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The Role of Sealants in Caries Prevention

Many interventions can help prevent dental caries, such as topical fluoride application, community water fluoridation, reducing the accumulation of oral biofilm, and dietary counseling.

Many interventions can help prevent dental caries, such as topical fluoride application, community water fluoridation, reducing the accumulation of oral biofilm, and dietary counseling. However, due to the tooth’s anatomical morphology, sealant placement is an integral part of comprehensive caries management. This is especially true in the posterior teeth that present with more pits and fissures. Pits and fissures have a greater level of biofilm retention, thus, a higher risk of caries development. Furthermore, fluoride treatments, modification in diet, and biofilm control are most effective on smooth-surface caries vs decay in the pit and fissures. As an estimated 90% of carious lesions occur in pits and fissures, additional interventions, such as sealants, are vital to prevent tooth decay.

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Providing a Barrier

Sealants are part of both primary and secondary caries-prevention measures. Sealants can prevent the initial onset of caries by providing a physical barrier between cariogenic bacteria and the tooth’s surface. This barrier inhibits cariogenic microorganisms and food debris from accumulating in deep pits and fissures, thus, decreasing the likelihood of carious lesion formation. Additionally, a panel study performed by the American Dental Association Council on Scientific Affairs concluded that sealants are not only effective in caries prevention but can also halt the progression of early noncavitated caries lesions and arrest the proliferation of cariogenic bacteria. In fact, when bacteria levels were assessed after sealant placement over a caries lesion, the number of viable bacteria decreased by 100 fold and the number of lesions with any remaining viable bacteria were reduced by 50%. This reduction in active cariogenic bacteria can decrease future caries development and the need for restorative intervention.

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Retention Techniques

Sealant retention is an important factor to consider when evaluating a material’s efficacy. To provide the greatest level of protection, sealants should be applied as early as possible and be evaluated for retention at each dental hygiene visit, as retention rates decrease over time. Variables that affect the retention and longevity of sealants have been widely studied. With the exception of moisture contamination risk (although not all sealant products require a dry field), surface pretreatment techniques are one of the most significant factors affecting sealant retention. These pretreatment techniques include traditional acid etching, laser preparation, ultrasound preparation, and the use of classical burs to remove debris from pits and fissures.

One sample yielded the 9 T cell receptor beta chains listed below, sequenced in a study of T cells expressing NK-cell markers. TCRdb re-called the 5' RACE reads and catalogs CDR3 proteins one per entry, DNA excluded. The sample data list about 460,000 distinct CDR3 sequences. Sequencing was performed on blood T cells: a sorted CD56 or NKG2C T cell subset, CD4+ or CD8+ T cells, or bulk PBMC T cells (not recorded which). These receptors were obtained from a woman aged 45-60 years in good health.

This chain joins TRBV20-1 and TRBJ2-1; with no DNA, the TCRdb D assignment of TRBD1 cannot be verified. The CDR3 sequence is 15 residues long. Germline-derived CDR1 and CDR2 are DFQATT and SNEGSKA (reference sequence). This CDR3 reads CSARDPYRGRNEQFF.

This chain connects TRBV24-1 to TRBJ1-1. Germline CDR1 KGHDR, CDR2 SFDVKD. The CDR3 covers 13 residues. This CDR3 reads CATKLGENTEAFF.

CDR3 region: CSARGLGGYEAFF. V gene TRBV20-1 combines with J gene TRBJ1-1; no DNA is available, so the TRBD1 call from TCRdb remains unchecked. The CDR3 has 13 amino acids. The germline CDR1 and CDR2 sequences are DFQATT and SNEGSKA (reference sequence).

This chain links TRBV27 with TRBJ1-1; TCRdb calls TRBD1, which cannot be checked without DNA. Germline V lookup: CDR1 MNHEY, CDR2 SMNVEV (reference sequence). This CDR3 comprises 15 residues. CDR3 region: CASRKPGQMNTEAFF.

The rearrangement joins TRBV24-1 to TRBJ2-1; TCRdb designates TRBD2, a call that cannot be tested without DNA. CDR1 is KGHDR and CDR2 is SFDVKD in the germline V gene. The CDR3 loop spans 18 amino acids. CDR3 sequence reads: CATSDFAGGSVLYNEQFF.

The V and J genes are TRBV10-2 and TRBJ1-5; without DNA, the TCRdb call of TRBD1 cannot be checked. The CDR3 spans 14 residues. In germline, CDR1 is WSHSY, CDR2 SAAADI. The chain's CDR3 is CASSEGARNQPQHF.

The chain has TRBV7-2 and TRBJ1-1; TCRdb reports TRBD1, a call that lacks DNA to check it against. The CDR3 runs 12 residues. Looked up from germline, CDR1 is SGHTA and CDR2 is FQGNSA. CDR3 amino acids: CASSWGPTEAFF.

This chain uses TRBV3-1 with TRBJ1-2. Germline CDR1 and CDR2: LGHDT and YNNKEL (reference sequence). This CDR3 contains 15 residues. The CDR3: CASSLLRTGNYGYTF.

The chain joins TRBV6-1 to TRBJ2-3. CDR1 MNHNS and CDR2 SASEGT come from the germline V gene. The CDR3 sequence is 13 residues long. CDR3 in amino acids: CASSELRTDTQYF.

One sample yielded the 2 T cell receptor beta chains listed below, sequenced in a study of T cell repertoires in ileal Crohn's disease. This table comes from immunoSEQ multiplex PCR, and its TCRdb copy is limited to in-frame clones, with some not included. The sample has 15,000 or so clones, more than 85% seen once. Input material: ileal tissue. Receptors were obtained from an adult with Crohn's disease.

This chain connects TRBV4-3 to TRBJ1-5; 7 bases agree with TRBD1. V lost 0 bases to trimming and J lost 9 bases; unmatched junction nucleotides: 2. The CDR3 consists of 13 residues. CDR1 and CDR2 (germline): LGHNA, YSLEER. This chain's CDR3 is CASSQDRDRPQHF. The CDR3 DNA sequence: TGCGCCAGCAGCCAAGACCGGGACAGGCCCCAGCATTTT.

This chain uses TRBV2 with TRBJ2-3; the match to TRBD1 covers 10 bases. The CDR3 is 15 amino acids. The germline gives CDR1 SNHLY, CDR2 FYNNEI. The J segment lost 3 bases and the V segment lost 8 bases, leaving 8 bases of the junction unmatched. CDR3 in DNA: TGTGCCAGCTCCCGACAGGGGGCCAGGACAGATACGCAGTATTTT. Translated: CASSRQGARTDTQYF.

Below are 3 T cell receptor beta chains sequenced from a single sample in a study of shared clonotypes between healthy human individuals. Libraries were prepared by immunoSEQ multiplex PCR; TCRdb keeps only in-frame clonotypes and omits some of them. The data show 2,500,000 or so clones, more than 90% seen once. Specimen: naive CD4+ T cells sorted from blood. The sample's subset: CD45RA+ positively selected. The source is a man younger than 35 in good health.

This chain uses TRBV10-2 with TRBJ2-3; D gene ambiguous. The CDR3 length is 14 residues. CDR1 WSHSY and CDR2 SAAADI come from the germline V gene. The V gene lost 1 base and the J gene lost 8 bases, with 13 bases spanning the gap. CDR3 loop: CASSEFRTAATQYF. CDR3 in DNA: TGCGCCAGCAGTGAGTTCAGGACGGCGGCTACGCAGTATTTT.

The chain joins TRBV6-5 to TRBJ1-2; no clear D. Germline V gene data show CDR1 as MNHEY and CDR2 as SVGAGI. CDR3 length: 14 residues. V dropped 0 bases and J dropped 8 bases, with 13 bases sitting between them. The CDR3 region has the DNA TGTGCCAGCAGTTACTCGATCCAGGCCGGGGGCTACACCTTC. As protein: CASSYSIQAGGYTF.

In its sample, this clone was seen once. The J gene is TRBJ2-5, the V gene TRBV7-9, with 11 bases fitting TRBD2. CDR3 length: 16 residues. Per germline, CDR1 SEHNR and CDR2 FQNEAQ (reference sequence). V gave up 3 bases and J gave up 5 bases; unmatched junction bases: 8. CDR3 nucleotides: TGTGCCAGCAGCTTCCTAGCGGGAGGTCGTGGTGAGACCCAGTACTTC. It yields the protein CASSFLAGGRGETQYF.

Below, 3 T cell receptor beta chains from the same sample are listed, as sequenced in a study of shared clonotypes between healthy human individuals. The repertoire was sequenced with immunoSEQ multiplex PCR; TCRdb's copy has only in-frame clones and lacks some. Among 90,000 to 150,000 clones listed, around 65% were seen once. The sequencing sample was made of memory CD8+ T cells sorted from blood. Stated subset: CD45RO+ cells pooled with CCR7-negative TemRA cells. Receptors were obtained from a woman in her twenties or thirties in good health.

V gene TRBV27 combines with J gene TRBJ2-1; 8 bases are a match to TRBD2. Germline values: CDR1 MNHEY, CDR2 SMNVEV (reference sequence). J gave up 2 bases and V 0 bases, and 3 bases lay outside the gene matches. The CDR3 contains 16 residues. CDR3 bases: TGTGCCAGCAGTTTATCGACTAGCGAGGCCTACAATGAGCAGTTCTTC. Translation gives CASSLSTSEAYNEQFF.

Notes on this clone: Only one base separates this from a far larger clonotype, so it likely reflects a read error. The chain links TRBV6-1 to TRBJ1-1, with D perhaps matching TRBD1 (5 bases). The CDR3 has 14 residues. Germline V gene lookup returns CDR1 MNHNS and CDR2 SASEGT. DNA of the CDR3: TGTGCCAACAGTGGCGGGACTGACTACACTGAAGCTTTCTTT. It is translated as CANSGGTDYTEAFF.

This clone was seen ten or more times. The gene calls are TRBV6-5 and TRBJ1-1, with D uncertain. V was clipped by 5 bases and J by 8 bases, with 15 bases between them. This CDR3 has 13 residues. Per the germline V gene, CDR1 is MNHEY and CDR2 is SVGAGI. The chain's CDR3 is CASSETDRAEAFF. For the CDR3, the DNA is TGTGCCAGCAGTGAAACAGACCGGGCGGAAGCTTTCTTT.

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Sealant Types

There are two main types of sealant material based on the reaction that takes place as the material sets: resin-based and glass ionomer. Resin-based sealants are light-cured, causing a polymerization reaction to set the material, while glass ionomers have an acid-based reaction. Hybrids of the two materials also exist, contributing to a variety of differences in the material properties, tensile strength, shrinkage rate, ease of application, and fluoride release. A 2016 systematic review stated there was insufficient evidence to provide specific recommendations of one type of sealant material over another. Resin-based sealants offer superior retention capability. Some resin-based sealants require a dry field. Glass ionomer materials bond directly to enamel, increasing the ease of application and alleviating the need to acid etch. Glass ionomer materials also can act as a rechargeable fluoride reservoir after exogenous fluoride application and release fluoride into the tooth. However, glass-ionomer sealants do not offer the same longevity as resin-based sealants.

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